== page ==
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Final Rule Removing HIV Infection from U.S. Immigration Screening

Effective January 4, 2010, a diagnosis of HIV infection will not render a person traveling into the United States as inadmissible under Section 212(a)(1)(A)(i) of the Immigration and Nationality Act (INA). Thus, HIV-positive travelers seeking entry to the United States no longer need a waiver of inadmissibility to travel to the United States.

This includes travelers who successfully obtained a waiver of inadmissibility for HIV infection in the past and those who were denied admission into the United States based on HIV infection and the lack of a waiver of inadmissibility thereof.

Travelers from Visa Waiver Program (VWP) countries who were previously denied an approved Electronic System for Travel Authorization (ESTA) based solely on HIV infection would not be barred from re-applying for travel authorization and their HIV infection would no longer bar them from receiving an ESTA authorization.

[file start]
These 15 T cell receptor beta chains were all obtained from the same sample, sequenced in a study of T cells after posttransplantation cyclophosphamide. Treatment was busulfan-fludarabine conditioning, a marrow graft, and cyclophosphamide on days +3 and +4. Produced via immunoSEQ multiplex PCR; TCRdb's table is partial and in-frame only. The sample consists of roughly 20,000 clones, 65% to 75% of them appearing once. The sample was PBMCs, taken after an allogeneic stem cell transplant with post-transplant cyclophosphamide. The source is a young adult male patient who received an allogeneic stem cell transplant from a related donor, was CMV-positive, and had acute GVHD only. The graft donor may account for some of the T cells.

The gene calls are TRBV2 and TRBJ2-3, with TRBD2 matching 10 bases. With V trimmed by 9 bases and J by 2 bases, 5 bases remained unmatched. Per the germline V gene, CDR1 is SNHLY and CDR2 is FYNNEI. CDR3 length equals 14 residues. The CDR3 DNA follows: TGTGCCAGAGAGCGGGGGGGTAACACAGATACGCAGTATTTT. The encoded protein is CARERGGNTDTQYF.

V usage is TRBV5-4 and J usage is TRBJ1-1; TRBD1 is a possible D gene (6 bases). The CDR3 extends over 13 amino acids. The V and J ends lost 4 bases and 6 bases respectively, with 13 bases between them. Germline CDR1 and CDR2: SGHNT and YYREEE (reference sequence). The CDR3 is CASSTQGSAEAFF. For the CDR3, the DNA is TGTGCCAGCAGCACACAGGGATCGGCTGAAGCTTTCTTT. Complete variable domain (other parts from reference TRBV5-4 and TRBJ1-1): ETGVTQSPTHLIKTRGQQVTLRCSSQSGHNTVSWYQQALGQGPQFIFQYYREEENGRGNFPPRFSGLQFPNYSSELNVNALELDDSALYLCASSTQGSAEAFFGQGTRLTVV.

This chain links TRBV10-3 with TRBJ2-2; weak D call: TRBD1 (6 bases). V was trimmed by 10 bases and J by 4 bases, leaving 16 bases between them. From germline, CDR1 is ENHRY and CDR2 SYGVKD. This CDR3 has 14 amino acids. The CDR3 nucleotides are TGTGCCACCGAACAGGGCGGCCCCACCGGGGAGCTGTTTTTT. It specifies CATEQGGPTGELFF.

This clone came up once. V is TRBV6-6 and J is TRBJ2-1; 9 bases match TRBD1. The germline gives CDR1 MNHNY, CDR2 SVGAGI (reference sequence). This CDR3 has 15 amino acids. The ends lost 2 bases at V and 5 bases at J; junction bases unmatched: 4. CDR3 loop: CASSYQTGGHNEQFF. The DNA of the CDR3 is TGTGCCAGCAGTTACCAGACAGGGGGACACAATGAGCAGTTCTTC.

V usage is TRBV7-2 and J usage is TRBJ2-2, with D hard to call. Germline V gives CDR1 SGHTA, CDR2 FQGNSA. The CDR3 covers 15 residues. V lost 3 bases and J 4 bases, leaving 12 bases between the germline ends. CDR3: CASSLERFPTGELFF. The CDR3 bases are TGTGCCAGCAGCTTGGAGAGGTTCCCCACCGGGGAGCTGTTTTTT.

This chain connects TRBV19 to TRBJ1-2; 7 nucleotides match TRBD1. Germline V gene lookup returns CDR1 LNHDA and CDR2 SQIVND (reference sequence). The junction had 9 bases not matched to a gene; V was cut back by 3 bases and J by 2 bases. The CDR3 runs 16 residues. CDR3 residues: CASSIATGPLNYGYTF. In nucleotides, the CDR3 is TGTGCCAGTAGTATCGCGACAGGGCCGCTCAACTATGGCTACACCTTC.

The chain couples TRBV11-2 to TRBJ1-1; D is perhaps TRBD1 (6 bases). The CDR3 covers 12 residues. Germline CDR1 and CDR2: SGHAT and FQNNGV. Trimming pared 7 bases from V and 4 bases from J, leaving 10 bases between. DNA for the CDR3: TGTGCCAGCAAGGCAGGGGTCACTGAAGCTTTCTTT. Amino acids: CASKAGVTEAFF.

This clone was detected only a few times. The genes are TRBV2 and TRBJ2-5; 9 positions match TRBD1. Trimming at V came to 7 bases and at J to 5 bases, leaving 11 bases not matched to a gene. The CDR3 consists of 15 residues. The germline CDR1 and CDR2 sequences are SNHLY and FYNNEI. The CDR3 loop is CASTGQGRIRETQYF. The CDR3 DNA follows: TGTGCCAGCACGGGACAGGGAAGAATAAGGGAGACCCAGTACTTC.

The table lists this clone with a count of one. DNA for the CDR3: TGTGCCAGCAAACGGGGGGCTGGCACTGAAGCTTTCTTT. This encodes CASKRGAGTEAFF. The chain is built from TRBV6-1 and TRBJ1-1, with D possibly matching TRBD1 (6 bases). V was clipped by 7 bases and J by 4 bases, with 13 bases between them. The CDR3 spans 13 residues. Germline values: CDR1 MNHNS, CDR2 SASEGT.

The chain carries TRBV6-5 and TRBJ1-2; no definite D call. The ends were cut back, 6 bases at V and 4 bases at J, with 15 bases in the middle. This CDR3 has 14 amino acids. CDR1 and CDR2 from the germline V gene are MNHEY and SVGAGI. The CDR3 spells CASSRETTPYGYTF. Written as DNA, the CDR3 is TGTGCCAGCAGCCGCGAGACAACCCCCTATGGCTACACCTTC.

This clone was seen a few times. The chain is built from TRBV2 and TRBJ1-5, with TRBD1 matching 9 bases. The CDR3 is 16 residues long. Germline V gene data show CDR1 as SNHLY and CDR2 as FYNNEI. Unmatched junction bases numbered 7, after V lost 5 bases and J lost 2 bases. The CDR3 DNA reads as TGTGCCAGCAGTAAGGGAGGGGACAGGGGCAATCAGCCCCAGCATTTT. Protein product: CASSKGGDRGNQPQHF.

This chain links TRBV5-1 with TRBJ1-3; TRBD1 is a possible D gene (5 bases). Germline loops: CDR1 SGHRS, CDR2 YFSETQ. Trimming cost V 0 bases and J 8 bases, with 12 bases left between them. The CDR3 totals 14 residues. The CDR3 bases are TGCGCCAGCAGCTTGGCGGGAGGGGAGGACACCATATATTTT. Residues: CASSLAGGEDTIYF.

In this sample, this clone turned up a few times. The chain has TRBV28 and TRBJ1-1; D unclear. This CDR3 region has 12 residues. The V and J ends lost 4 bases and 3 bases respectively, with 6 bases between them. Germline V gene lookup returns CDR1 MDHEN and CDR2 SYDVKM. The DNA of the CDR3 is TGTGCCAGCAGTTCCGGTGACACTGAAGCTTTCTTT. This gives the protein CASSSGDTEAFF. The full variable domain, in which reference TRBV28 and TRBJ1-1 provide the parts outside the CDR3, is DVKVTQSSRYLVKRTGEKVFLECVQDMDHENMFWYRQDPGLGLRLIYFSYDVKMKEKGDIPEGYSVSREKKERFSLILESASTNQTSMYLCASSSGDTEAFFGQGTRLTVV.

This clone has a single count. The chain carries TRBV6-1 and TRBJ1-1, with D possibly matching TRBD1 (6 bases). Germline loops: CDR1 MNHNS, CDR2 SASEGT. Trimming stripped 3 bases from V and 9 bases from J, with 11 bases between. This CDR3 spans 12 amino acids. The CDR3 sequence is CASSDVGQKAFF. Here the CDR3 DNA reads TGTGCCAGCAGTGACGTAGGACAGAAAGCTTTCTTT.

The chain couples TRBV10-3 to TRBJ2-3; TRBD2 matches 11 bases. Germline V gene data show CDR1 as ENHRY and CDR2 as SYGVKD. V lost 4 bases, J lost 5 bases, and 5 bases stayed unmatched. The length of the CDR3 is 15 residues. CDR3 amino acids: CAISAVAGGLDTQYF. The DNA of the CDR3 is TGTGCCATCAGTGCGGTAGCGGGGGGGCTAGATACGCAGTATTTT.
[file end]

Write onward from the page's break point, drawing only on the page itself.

Additionally, effective January 4, 2010, CBP officers shall not consider a lack of HIV test results when making a determination of admissibility on an arriving immigrant or refugee.

HIV-positive travelers who have any other grounds of inadmissibility under Section 212(a) of the INA must continue to obtain a waiver of inadmissibility.

CBP strives to treat all travelers with respect and in a professional manner, while maintaining the focus of our mission to protect all citizens and visitors in the United States.

CBP admits over 1 million individuals into the United States at 327 air, land and sea ports of entry on a daily basis.